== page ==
FIGURE 3 shows an example of such an extended control system of a type which could be used with the control apparatus shown in FIGURE 1. Referring now to FIGURE 3, a transformer 83 has a primary winding supplied from the electrical output 84. of the turbo-alternator plant. The transformer 83 has a double wound secondary winding supplying a frequency sensitive network indicated generally at 85. One section 86 of the secondary winding of transformer 83 is centre-tapped, and connected in series to chokes 87 across which is connected a capacitor 88. Rectifiers 89 run from opposite sides of the capacitor 88 to further series-connected capacitors 90 having a centre point 91. Across the capacitors 90 are connected in series a potentiometer 92 which is ganged to the shaft 3 so that the setting of its tapping point 93 represents a set nuclear reactor power level, and a further arrangement of two coupled variable resistances 94 set by the station operator. The other section 95 of the transformer 83 is connected at one end to the centre tapping of the section 86, while the other end runs both to the centre point 91 of the capacitors 9t) and to polarised relays 96, 97 which are series-connected to the potentiometer tapping point 93.
At one set frequency, which may be adjusted by altering the setting of the variable resistances 94, the voltage at the centre point 91 of the capaictors g0 will be equal to the voltage at the tapping point 93 on the potentiometer 92. As the frequency of the electrical output 84 of the turbo-alternator plant varies, this balance will be disturbed so that an error signal in the form of an electric current flowing through the polarised relays 96, 97 will be generated. These relays 96, 97 operate contacts 98, 99. A change-over switch 100 has a lever key 101 which, when moved in a downward direction, puts the motor 7 under the control of the frequency sensitive network 85 through the contactors 10, 12 having operating coils 9, 11 now arranged to be energised by closure of the contacts 98, 99. Thus, if the frequency of the electrical output 84 increases, an error signal is generated which causes the polarised relay 6 to operate its contact 98. This in turn energises the operating coil 11 of the contactor 12 arranged to drive the motor 7 in the reverse direction, so that the power level is reduced to a value at Which the difference in voltages between the potentiometer tapping point 93 and the centre point 91 of the capacitors 90 is negligible. When the lever key 101 of the change-over switch 100 is moved in an upward direction, the control means are returned to manual opera- 7 tion through a lever key 1G2 similar to the key 8 in FIGURE 1.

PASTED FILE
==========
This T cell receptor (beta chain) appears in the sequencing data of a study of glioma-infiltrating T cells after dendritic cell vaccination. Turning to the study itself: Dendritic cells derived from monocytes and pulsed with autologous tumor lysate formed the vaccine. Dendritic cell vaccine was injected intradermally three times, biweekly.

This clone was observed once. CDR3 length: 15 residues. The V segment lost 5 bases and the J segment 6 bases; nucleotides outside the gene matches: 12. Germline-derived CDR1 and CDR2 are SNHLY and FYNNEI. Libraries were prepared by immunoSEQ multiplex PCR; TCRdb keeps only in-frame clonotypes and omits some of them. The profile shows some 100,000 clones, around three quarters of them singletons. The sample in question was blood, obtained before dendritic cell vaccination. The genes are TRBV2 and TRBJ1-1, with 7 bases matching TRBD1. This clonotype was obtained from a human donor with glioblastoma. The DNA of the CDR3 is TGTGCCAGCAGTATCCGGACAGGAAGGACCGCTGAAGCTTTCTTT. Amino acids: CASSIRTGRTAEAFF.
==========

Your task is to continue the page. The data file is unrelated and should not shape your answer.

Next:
It is known that the frequency of the electrical output 84 of a power station is subject to frequent and rapid small changes in addition to long term drifts. It is not necessary that the control arrangement should respond to minor instantaneous variations in frequency, and indeed such variations may produce considerable wear and tear of the equipment. The arrangement shown in FIG- URE 3 would be sensitive to such variations in addition to the relatively long term changes in frequency which it is designed to detect, and from this point of view it may be desirable to modify the type of frequency sensitive network employed. One possible modification is shown in FIGURE 4.